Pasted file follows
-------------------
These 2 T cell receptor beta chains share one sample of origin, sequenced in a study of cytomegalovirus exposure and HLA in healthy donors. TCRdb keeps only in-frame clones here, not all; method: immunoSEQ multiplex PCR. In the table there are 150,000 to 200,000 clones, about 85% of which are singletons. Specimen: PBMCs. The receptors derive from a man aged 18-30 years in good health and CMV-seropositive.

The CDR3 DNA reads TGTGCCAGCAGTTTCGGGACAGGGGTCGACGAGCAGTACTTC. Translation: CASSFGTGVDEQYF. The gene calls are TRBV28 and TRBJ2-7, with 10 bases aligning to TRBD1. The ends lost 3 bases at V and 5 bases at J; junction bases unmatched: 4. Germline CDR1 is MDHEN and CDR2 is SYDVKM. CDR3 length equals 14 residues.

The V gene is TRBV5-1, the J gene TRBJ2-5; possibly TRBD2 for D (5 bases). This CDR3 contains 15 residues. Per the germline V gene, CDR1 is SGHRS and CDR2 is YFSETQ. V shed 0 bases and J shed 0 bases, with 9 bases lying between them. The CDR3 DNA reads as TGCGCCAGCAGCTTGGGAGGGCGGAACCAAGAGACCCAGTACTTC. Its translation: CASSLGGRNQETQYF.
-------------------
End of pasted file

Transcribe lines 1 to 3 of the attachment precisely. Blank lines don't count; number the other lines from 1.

These 2 T cell receptor beta chains share one sample of origin, sequenced in a study of cytomegalovirus exposure and HLA in healthy donors. TCRdb keeps only in-frame clones here, not all; method: immunoSEQ multiplex PCR. In the table there are 150,000 to 200,000 clones, about 85% of which are singletons. Specimen: PBMCs. The receptors derive from a man aged 18-30 years in good health and CMV-seropositive.

The CDR3 DNA reads TGTGCCAGCAGTTTCGGGACAGGGGTCGACGAGCAGTACTTC. Translation: CASSFGTGVDEQYF. The gene calls are TRBV28 and TRBJ2-7, with 10 bases aligning to TRBD1. The ends lost 3 bases at V and 5 bases at J; junction bases unmatched: 4. Germline CDR1 is MDHEN and CDR2 is SYDVKM. CDR3 length equals 14 residues.

The V gene is TRBV5-1, the J gene TRBJ2-5; possibly TRBD2 for D (5 bases). This CDR3 contains 15 residues. Per the germline V gene, CDR1 is SGHRS and CDR2 is YFSETQ. V shed 0 bases and J shed 0 bases, with 9 bases lying between them. The CDR3 DNA reads as TGCGCCAGCAGCTTGGGAGGGCGGAACCAAGAGACCCAGTACTTC. Its translation: CASSLGGRNQETQYF.